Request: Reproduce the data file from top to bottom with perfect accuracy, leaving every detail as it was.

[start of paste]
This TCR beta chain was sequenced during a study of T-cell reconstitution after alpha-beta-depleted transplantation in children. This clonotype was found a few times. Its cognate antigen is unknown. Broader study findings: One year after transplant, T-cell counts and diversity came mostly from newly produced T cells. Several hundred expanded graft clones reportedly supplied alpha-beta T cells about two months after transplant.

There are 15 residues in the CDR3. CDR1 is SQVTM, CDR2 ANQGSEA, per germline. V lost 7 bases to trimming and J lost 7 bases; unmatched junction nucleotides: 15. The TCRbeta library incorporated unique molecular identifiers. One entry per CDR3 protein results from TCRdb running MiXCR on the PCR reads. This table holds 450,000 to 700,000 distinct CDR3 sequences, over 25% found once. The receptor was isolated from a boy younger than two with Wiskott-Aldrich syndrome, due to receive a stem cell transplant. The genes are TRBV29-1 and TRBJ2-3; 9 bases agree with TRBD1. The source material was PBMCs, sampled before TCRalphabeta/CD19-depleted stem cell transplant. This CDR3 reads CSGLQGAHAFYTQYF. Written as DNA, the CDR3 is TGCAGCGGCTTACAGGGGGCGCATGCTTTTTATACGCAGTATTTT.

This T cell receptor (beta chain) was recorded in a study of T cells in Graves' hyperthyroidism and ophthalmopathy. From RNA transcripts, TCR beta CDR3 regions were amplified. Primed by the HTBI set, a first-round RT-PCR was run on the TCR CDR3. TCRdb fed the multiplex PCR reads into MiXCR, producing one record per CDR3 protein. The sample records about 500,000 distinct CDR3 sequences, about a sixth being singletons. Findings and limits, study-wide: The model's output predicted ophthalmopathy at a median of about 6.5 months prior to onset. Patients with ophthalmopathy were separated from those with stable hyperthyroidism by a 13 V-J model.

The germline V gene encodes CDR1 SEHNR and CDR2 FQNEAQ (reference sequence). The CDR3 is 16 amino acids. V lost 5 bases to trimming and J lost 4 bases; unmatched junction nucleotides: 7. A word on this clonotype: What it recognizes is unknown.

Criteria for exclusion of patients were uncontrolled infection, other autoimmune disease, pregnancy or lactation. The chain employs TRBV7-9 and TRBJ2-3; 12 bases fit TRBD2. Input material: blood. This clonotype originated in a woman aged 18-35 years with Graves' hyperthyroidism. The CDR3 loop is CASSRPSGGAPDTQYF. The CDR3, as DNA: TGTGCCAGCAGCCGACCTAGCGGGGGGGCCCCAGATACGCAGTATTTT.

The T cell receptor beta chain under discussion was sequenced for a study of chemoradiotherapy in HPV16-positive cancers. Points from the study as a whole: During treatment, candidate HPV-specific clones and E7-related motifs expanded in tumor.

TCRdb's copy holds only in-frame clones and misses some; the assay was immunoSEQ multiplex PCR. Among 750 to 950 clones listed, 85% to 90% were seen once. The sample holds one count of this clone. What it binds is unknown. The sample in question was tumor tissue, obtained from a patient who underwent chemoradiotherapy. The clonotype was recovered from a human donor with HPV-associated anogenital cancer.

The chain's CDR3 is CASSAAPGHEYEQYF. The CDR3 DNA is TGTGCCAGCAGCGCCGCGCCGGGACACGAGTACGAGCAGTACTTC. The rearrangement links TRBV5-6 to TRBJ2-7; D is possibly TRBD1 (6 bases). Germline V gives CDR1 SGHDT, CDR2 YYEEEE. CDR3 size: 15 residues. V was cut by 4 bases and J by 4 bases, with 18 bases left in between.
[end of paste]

This TCR beta chain was sequenced during a study of T-cell reconstitution after alpha-beta-depleted transplantation in children. This clonotype was found a few times. Its cognate antigen is unknown. Broader study findings: One year after transplant, T-cell counts and diversity came mostly from newly produced T cells. Several hundred expanded graft clones reportedly supplied alpha-beta T cells about two months after transplant.

There are 15 residues in the CDR3. CDR1 is SQVTM, CDR2 ANQGSEA, per germline. V lost 7 bases to trimming and J lost 7 bases; unmatched junction nucleotides: 15. The TCRbeta library incorporated unique molecular identifiers. One entry per CDR3 protein results from TCRdb running MiXCR on the PCR reads. This table holds 450,000 to 700,000 distinct CDR3 sequences, over 25% found once. The receptor was isolated from a boy younger than two with Wiskott-Aldrich syndrome, due to receive a stem cell transplant. The genes are TRBV29-1 and TRBJ2-3; 9 bases agree with TRBD1. The source material was PBMCs, sampled before TCRalphabeta/CD19-depleted stem cell transplant. This CDR3 reads CSGLQGAHAFYTQYF. Written as DNA, the CDR3 is TGCAGCGGCTTACAGGGGGCGCATGCTTTTTATACGCAGTATTTT.

This T cell receptor (beta chain) was recorded in a study of T cells in Graves' hyperthyroidism and ophthalmopathy. From RNA transcripts, TCR beta CDR3 regions were amplified. Primed by the HTBI set, a first-round RT-PCR was run on the TCR CDR3. TCRdb fed the multiplex PCR reads into MiXCR, producing one record per CDR3 protein. The sample records about 500,000 distinct CDR3 sequences, about a sixth being singletons. Findings and limits, study-wide: The model's output predicted ophthalmopathy at a median of about 6.5 months prior to onset. Patients with ophthalmopathy were separated from those with stable hyperthyroidism by a 13 V-J model.

The germline V gene encodes CDR1 SEHNR and CDR2 FQNEAQ (reference sequence). The CDR3 is 16 amino acids. V lost 5 bases to trimming and J lost 4 bases; unmatched junction nucleotides: 7. A word on this clonotype: What it recognizes is unknown.

Criteria for exclusion of patients were uncontrolled infection, other autoimmune disease, pregnancy or lactation. The chain employs TRBV7-9 and TRBJ2-3; 12 bases fit TRBD2. Input material: blood. This clonotype originated in a woman aged 18-35 years with Graves' hyperthyroidism. The CDR3 loop is CASSRPSGGAPDTQYF. The CDR3, as DNA: TGTGCCAGCAGCCGACCTAGCGGGGGGGCCCCAGATACGCAGTATTTT.

The T cell receptor beta chain under discussion was sequenced for a study of chemoradiotherapy in HPV16-positive cancers. Points from the study as a whole: During treatment, candidate HPV-specific clones and E7-related motifs expanded in tumor.

TCRdb's copy holds only in-frame clones and misses some; the assay was immunoSEQ multiplex PCR. Among 750 to 950 clones listed, 85% to 90% were seen once. The sample holds one count of this clone. What it binds is unknown. The sample in question was tumor tissue, obtained from a patient who underwent chemoradiotherapy. The clonotype was recovered from a human donor with HPV-associated anogenital cancer.

The chain's CDR3 is CASSAAPGHEYEQYF. The CDR3 DNA is TGTGCCAGCAGCGCCGCGCCGGGACACGAGTACGAGCAGTACTTC. The rearrangement links TRBV5-6 to TRBJ2-7; D is possibly TRBD1 (6 bases). Germline V gives CDR1 SGHDT, CDR2 YYEEEE. CDR3 size: 15 residues. V was cut by 4 bases and J by 4 bases, with 18 bases left in between.